Photo of logo exhibit in University Hall

We thank the LMU community: together we improved and strengthened the new visual identity.

LMU’s new visual identity system launches at the end of March. MarComm is receiving requests for new logos, by eager early adopters and community members. As we prepare the system for community use, it is a good time to review how the community came together last semester to consider the visual identity proposal, share feedback for improvements, and ultimately strengthen the final and approved visual identity system.

LMU launched its visual identity redesign initiative a year ago. The university sought a community-centered approach with widespread involvement opportunities and feedback mechanisms, often unprecedented in higher ed branding and visual identity redesign exercises. Marketing and Communications hosted more than 40 small and large group presentations across campus, installed a comprehensive branding and visual identity exhibit in University Hall, and provided an online survey for reactions and feedback. Comments shared through social media and other outlets, such as the Loyolan, were also carefully tabulated and reviewed. During the months of October and November, nearly 2,000 surveys were thoroughly reviewed and captured. The objective was to collect as much data as possible to ensure everyone’s voice was heard, and to present an executive summary of the feedback with recommendations for possible modifications to the President’s Cabinet for a decision.

After collecting and synthesizing comments from direct feedback and surveys, the visual identity project team synthesized topics into common themes:

  • Spirit mark: Comments to the spirit mark included: the lion looks unfamiliar; it is not fierce enough; it is too fierce; it looks like another lion logo; it appears to have horns, and it looks like the devil. While the spirit mark did not resonate with many, others expressed excitement and enthusiasm for it.
  • Gravitas: Many felt the proposed system lacked gravitas overall.
  • Colors: Some commented that the new colors stray too far from our traditions; others that the blue is too dominant. Some missed the navy hue of our previous color palette while others expressed gratitude for a brighter blue that more accurately reflects our Marymount tradition.
  • Seal: For many, modernizing or updating the seal was inherently problematic, especially simplifying the symbols representing our traditions. There was discomfort in the introduction of a new and prominent element into the crest, the spirit mark, as well as in the removal of Los Angeles from the verbiage in the outer band.

Concerns about the ceremonial mark and the spirit mark were the most common. Design modifications centered on those areas.

Marketing and Communications explored and oversaw an array of adjustments to both marks, ranging from the subtle to the substantial. In November, Marketing and Communications led a comprehensive presentation to the President’s Cabinet that delved deeply into community feedback as well as the visual identity system refinements it inspired. The Cabinet voted unanimously to move forward with the modified visual identity, a decision that was subsequently supported by the LMU Board of Trustees in December.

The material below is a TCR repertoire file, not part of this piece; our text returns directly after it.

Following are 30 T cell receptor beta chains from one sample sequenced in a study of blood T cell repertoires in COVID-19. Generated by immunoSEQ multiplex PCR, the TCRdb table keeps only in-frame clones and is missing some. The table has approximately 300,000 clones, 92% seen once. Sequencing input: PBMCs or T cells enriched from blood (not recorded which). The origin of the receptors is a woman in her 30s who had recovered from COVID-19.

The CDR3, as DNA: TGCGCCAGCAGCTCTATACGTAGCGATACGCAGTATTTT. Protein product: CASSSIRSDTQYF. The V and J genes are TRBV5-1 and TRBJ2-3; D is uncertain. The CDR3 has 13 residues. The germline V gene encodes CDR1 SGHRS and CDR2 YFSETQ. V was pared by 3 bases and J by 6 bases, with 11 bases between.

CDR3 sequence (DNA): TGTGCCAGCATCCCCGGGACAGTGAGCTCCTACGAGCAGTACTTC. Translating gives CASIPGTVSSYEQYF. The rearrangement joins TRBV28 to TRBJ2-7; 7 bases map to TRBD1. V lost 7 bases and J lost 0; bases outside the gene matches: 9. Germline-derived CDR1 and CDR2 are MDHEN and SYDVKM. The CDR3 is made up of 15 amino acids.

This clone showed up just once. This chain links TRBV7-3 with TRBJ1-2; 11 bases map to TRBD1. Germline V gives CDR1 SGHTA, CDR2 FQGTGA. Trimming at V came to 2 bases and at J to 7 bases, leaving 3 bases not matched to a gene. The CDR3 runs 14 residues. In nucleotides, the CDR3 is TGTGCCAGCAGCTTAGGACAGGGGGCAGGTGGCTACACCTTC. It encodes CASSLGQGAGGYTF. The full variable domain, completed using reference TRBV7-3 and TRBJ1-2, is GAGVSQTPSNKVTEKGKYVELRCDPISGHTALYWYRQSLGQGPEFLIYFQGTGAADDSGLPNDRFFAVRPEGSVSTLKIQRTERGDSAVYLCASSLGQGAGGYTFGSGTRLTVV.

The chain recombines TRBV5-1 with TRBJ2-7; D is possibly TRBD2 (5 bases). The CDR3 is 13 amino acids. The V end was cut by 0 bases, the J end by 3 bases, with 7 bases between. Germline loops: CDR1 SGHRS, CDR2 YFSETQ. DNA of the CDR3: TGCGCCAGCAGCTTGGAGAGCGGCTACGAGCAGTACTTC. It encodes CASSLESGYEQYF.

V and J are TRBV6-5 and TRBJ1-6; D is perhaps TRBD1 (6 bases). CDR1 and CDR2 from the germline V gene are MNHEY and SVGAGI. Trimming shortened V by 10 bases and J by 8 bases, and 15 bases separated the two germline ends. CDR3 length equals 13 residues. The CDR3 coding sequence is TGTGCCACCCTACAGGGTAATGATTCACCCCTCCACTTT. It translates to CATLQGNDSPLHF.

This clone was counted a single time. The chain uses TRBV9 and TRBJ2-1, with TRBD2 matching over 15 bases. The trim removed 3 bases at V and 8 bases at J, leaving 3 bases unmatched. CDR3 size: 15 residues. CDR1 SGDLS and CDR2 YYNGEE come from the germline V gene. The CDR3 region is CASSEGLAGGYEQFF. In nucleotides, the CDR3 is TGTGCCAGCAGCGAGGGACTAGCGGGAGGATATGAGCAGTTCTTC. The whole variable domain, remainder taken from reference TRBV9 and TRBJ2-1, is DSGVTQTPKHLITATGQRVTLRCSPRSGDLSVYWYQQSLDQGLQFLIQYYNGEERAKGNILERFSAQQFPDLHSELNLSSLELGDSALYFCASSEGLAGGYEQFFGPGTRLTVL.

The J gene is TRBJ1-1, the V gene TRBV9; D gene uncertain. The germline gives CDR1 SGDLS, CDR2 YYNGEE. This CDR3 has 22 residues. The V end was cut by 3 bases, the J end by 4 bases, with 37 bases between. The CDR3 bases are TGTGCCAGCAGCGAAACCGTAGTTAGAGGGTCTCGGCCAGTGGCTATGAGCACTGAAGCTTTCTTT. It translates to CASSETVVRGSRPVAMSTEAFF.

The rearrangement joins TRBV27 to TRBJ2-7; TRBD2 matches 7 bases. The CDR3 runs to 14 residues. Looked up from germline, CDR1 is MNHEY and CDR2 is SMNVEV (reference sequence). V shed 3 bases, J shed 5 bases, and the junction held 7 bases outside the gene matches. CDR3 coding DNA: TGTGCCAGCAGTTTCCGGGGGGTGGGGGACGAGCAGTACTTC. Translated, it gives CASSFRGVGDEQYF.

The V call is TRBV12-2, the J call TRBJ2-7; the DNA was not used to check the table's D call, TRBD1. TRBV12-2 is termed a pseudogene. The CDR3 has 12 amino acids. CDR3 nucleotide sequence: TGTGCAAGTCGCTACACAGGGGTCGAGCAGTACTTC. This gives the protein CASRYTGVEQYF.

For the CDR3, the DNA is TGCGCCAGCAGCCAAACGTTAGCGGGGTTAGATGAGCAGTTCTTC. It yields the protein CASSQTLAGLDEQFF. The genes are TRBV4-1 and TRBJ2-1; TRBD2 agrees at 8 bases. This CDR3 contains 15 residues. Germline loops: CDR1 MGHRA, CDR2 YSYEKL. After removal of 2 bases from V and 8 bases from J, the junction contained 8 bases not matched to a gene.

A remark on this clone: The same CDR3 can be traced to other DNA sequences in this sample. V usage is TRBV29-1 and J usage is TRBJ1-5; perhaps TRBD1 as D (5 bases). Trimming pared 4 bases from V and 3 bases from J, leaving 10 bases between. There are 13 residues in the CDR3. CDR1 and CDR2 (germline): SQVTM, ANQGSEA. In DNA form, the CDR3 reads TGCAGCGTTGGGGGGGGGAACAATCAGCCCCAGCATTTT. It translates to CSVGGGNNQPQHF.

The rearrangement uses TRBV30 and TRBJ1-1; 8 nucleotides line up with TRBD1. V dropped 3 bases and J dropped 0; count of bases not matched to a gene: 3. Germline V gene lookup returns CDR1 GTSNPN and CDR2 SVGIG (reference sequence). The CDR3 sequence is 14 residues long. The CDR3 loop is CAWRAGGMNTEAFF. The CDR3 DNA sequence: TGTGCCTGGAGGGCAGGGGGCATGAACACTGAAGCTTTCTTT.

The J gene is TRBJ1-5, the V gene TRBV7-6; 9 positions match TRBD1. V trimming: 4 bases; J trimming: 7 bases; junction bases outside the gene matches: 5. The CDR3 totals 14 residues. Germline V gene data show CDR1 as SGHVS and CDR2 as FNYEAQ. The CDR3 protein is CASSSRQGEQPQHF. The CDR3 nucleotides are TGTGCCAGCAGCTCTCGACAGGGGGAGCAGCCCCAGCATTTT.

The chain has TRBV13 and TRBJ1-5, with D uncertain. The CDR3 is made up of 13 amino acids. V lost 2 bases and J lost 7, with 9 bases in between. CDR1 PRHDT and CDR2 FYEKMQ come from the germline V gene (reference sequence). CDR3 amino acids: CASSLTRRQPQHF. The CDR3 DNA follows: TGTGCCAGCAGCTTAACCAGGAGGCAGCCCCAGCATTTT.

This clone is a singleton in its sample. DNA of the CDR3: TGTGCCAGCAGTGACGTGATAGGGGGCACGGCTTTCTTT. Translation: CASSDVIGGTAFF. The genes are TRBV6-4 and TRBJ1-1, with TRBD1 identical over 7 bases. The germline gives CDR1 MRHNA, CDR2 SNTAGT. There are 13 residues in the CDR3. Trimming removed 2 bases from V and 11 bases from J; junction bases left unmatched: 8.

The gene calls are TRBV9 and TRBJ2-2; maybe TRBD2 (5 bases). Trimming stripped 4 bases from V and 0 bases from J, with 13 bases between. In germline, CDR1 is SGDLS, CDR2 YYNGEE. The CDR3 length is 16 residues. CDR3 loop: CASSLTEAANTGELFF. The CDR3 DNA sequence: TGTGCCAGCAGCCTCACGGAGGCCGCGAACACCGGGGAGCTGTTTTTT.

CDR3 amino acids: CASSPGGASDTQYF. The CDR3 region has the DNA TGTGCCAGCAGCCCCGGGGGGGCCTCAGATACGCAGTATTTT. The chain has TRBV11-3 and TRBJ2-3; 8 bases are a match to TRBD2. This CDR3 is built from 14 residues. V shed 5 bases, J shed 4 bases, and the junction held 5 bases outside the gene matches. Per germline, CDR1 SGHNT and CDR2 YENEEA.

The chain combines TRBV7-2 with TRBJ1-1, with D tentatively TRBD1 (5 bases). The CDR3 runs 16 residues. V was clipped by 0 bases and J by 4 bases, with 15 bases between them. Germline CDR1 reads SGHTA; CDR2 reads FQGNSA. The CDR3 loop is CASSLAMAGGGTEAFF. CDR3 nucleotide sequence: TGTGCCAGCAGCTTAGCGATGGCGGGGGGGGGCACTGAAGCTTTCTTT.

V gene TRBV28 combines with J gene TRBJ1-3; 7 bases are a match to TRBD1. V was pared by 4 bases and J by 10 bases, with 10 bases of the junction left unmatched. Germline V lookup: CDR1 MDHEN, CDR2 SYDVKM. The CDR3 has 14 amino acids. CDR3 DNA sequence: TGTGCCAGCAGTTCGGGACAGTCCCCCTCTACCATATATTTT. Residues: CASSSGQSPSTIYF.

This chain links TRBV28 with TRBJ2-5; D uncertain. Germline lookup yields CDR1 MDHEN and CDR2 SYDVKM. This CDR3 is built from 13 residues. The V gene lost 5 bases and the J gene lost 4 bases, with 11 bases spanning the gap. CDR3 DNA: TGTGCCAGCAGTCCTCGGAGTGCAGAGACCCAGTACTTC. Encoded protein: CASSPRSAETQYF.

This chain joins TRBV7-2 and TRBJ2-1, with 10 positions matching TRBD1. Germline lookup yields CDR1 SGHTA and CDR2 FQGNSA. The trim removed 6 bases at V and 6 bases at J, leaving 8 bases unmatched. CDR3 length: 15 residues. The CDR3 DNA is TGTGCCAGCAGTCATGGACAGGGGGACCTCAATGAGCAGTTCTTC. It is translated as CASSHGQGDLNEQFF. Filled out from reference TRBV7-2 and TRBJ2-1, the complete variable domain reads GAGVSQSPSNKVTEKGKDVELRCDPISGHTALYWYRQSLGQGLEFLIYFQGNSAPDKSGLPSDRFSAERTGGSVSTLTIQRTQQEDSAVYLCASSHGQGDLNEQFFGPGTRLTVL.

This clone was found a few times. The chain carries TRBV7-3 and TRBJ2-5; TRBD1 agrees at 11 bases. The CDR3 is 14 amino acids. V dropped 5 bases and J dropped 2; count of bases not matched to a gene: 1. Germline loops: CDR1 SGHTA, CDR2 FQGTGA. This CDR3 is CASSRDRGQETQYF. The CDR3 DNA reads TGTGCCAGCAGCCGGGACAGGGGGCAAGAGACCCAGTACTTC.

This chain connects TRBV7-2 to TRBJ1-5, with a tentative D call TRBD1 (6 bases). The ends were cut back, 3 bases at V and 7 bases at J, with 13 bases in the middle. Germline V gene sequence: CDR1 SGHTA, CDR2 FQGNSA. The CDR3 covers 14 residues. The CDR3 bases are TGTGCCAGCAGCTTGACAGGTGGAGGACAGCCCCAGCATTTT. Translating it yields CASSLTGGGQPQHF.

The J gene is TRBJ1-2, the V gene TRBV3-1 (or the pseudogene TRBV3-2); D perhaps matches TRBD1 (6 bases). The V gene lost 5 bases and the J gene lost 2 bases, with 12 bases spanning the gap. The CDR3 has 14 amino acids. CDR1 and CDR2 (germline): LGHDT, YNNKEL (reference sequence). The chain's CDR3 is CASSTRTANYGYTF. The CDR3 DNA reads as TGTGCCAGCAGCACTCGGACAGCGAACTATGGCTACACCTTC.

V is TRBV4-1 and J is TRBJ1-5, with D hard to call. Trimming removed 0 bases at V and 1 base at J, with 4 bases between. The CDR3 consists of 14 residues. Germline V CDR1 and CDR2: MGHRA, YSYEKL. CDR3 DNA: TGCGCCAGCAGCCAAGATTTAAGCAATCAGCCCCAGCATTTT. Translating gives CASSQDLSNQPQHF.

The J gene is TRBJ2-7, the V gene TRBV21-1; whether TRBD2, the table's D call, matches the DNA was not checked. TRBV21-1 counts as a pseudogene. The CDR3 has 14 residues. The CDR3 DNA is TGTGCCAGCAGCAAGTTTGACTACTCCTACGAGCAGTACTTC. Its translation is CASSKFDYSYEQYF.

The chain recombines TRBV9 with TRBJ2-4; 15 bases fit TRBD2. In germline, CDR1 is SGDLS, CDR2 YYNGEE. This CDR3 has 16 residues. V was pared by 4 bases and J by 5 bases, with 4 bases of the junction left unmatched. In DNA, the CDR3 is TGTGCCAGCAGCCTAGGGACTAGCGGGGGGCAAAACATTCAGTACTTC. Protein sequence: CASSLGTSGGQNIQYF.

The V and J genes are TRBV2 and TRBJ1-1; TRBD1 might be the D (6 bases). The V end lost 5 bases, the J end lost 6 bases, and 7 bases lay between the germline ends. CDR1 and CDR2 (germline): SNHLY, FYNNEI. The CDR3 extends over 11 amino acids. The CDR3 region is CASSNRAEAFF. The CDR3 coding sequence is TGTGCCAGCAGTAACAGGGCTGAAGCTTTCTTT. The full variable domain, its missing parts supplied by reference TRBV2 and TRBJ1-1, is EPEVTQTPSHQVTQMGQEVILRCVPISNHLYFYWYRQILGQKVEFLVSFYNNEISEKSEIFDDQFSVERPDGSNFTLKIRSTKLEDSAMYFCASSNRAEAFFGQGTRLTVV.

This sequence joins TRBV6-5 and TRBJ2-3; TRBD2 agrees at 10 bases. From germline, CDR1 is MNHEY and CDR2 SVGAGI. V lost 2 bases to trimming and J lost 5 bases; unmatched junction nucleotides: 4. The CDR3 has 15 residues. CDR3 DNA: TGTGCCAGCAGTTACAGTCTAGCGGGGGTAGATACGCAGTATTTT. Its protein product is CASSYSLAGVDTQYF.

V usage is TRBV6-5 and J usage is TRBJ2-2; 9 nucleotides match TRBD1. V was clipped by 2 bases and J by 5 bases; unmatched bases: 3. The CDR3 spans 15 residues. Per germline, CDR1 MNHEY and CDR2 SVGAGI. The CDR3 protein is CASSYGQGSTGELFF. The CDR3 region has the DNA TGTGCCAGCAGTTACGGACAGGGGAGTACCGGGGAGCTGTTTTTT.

How did all of that feedback directly affect the outcome? Looking closely at proposed ceremonial and spirit marks next to their approved counterparts tells the story.

Ceremonial Mark Refinements

Seal before and after.

Visual simplification for digital platforms was one of five key objectives from the onset of the visual identity redesign project, but many in our community believed the proposed seal, our ceremonial mark, displayed less academic gravitas, over-emphasized the lion spirit mark, or believed that the existing seal should not be changed. Other feedback supported the changes and embraced the more contemporized approach.

Refinements that became the final and approved ceremonial mark directly reflect this feedback. The shield is now partitioned in quadrants, a visual direction that is more familiar and recognizable to the internal LMU community. An angel icon, representing Los Angeles and the Los Angeles archdiocese, returns to the seal, occupying the lower left shield quadrant. The revised and updated spirit mark has been minimized into the lower right quadrant. Also, “Founded 1911” is now featured at the bottom of the outer band around the seal, fortifying a clear message of academic tradition and formality.

Spirit Mark Refinements

Spirit mark before and after

The spirit mark was the most controversial aspect of the visual identity proposal. Refinements were made to address common concerns shared about the appearance of horns created by the graphic array at the top of the lion’s mane. We worked on the shape, size and spacing of the rays to diminish the “horn effect” and better pronounce the lion’s mane. We also simplified the shape of the eyes and face. The refined spirit mark is more balanced and symmetric and is graphically closer to the 500-year-old Jesuit seal that inspired it.

Visual identity redesigns are inherently challenging for organizations. While LMU’s transparent approach to logo development is not common practice, we embrace opportunities for critical dialogue and diverse perspectives because we learn more about our perceptions, values, and how we present ourselves to the world authentically.


More Visual Identity Resources

Visual Identity Frequently Asked Questions
When Can I Use the New Logo and Other Burning Questions
Request a Logo
Email Signature Generator